01-20-12 01:31 AM
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  1. qbnkelt's Avatar
    I'm not really shocked Samsung beat Apple, just like Dell beat Apple
    I highly suspect if one did some digging they'd see a very heavily locked out Android, again NO android Market places, like the Dell Streak, I can't see Apple Bastardizing their experience to get FIPS, The RIM experience was never App focused, so RIM doesn't bastardize it by locking out App world and 3rd Party Apps, with BES full control is given to the admin of the devices, not so with GOOD and AES which are used for managing the other devices.
    This is a key point.

    People should not get the impression that these are the same devices that you can pick up at your local retailer. These devices are severely locked down, to the point that they bear little resemblance, functionality wise, to the Android or iOS that people love. This is NOT BYOD. That's a way off yet for the feds.
    01-17-12 08:44 AM
  2. Branta's Avatar
    Thanks for the clarification... I would like to know which agencies would pick based off of level, but that would be hard to figure out I guess.
    Security level requirements are likely to be determined by the requirements of individual deployments and user clearances. For example, a HR or admin support manager in a sensitive organisation may carry a lower level of security clearance than other employees who handle sensitive data but carry a lower pay grade.
    01-17-12 08:57 AM
  3. rustmonkey's Avatar
    Thanks for the clarification... I would like to know which agencies would pick based off of level, but that would be hard to figure out I guess.

    Frankly, I was also shocked Samsung beat Apple to it as well.

    Mobile post via Tapatalk

    Frankly, it depends on which agency and which level of Government you're at - feds adhere to much stricter standards than some states and the same is true down to the local level. For highly sensitive data, high level security is a must but sensitive data is not only held in agencies such as the NSA or the CIA - from a personal standpoint, do you believe your personal info (health data, ID info, etc) is sensitive? You'd want that data protected if it was being thrown around in Government databases and emails, right? However, it all depends on how receptive that agency is to the demand that they protect your info...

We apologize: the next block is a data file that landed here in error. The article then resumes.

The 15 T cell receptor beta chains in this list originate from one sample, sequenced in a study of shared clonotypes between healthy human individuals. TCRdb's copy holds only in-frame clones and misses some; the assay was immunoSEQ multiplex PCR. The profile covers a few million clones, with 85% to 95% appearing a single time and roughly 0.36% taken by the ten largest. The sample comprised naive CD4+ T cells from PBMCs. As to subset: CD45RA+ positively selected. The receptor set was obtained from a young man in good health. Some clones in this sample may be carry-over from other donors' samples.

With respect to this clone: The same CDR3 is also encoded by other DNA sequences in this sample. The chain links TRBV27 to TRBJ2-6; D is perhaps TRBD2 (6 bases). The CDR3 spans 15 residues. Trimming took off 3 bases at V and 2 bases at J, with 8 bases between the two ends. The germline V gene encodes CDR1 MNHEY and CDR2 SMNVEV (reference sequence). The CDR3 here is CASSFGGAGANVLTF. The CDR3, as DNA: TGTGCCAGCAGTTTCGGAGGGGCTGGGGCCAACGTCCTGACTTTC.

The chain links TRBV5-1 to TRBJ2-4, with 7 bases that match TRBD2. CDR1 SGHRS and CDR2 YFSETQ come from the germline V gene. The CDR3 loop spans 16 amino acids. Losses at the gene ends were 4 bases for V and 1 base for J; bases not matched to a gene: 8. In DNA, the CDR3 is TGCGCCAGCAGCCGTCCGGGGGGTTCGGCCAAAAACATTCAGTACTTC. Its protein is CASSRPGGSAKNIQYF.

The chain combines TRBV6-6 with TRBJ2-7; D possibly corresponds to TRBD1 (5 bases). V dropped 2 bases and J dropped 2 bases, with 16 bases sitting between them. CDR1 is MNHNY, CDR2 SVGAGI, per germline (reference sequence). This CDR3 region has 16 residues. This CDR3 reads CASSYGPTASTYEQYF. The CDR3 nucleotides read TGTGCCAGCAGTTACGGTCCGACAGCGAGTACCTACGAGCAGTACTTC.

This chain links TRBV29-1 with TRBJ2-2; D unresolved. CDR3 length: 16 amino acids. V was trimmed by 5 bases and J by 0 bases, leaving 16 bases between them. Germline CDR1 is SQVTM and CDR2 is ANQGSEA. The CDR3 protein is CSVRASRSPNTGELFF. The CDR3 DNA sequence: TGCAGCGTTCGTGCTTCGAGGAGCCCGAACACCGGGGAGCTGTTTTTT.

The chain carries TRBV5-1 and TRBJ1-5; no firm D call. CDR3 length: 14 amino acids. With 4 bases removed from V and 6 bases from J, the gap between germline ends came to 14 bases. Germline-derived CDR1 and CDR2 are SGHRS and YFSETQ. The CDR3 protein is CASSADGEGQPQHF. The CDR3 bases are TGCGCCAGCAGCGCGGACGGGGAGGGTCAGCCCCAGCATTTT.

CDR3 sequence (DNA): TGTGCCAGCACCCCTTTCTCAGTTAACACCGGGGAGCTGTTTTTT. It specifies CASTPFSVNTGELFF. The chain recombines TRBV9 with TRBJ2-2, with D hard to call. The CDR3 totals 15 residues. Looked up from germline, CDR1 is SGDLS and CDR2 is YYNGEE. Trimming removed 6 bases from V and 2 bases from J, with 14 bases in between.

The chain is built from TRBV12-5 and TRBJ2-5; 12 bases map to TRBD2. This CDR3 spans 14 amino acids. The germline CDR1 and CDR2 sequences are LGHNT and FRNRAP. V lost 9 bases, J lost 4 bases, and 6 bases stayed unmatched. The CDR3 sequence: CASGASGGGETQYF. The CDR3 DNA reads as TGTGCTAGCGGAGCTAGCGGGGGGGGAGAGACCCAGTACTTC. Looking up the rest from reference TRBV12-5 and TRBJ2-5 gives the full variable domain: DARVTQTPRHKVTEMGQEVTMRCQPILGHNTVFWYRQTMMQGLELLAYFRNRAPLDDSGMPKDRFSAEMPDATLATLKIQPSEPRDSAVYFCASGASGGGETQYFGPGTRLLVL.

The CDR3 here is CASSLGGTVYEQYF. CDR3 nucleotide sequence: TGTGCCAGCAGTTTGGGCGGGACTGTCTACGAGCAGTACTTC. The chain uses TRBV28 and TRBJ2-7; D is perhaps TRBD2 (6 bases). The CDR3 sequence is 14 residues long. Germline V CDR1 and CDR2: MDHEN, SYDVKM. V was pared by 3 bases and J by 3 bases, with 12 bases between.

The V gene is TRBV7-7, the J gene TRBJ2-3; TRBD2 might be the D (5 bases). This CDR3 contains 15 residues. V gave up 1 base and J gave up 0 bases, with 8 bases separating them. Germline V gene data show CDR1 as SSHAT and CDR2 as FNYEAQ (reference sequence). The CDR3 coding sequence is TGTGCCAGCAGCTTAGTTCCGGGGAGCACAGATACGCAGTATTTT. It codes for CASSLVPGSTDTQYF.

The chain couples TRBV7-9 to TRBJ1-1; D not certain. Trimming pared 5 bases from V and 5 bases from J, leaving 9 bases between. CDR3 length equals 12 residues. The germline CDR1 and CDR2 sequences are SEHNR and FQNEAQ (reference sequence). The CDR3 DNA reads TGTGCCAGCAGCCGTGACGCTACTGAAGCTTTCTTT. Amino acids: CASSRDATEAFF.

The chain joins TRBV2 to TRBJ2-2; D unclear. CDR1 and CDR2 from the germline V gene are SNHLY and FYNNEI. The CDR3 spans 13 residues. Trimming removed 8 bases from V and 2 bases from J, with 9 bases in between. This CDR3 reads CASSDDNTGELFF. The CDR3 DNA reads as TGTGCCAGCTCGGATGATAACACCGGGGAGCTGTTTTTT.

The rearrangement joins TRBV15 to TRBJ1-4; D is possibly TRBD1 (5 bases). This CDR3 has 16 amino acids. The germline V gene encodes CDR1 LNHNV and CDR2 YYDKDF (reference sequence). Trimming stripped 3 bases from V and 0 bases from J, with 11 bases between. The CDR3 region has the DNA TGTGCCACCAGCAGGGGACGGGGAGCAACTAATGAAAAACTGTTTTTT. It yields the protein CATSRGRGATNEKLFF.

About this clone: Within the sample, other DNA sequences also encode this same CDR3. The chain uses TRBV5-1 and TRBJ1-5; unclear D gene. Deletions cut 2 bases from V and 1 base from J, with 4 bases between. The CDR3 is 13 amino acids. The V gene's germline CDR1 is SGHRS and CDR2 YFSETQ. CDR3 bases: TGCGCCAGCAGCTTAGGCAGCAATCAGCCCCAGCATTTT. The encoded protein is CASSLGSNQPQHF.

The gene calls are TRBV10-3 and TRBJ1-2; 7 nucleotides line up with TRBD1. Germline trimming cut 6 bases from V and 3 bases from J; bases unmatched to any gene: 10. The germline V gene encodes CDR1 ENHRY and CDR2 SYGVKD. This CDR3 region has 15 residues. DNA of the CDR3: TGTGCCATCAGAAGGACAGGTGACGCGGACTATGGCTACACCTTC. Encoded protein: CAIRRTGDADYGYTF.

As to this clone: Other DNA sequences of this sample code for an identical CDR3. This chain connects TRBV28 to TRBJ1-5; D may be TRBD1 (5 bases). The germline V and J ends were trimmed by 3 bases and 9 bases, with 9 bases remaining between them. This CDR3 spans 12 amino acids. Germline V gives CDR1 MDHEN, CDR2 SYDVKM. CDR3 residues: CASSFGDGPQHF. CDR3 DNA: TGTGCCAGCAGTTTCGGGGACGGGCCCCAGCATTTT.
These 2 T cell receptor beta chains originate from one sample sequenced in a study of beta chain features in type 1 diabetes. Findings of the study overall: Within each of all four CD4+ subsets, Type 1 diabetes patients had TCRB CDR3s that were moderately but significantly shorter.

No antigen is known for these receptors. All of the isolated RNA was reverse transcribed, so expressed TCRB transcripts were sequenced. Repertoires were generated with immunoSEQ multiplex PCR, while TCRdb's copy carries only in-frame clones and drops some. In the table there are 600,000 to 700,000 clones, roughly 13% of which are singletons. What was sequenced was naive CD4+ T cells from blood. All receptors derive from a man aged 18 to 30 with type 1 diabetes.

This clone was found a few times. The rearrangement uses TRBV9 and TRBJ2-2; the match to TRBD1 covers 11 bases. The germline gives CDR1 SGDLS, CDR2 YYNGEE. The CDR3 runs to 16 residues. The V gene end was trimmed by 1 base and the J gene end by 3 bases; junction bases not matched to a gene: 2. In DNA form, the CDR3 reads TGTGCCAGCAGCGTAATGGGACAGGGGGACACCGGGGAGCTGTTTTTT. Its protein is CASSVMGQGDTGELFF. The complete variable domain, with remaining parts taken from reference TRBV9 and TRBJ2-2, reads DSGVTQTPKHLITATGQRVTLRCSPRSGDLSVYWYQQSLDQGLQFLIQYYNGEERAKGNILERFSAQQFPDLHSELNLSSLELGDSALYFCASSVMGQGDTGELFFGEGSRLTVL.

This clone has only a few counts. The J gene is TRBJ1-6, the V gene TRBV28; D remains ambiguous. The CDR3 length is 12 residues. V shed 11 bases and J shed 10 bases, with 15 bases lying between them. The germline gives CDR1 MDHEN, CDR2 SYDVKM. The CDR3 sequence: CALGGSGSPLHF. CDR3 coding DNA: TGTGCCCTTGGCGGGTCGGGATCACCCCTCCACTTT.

Its also what is financially feasible to the agency; if it seems they could get 1000 playbooks with a higher level of security features for the same price as the Sammys (and they have the correct infrastructure to support them) then why not go with a higher level of protection? Finances balanced with Politics balanced with cover your a** . So in a nutshell, its tough to tell what technology will land where... But from an admin's standpoint, stronger security for the same price should generally win out...

    Sent from my BlackBerry 9930 using Tapatalk
    01-18-12 11:40 AM
  4. Tre Lawrence's Avatar
    I'm not knowledgeable on this security stuff but this news just came out a lil bit ago. One of the pros of androids open source os. Would be cool to get this baked in a custom from on one of my androids

    NSA releases own version of android:
    Security Enhanced Android Released By NSA | xda-developers
    Interesting. I didn't know of this.

    Mobile post via Tapatalk
    01-19-12 08:40 PM
  5. mithrazor's Avatar
    You guys are pathetic.

    This is an amazing feat for Samsung. I applaud them! Who said a little competition is bad?
    kennyliu likes this.
    01-20-12 01:18 AM
  6. kennyliu's Avatar
    Who said a little competition is bad?
    My point exactly
    01-20-12 01:31 AM
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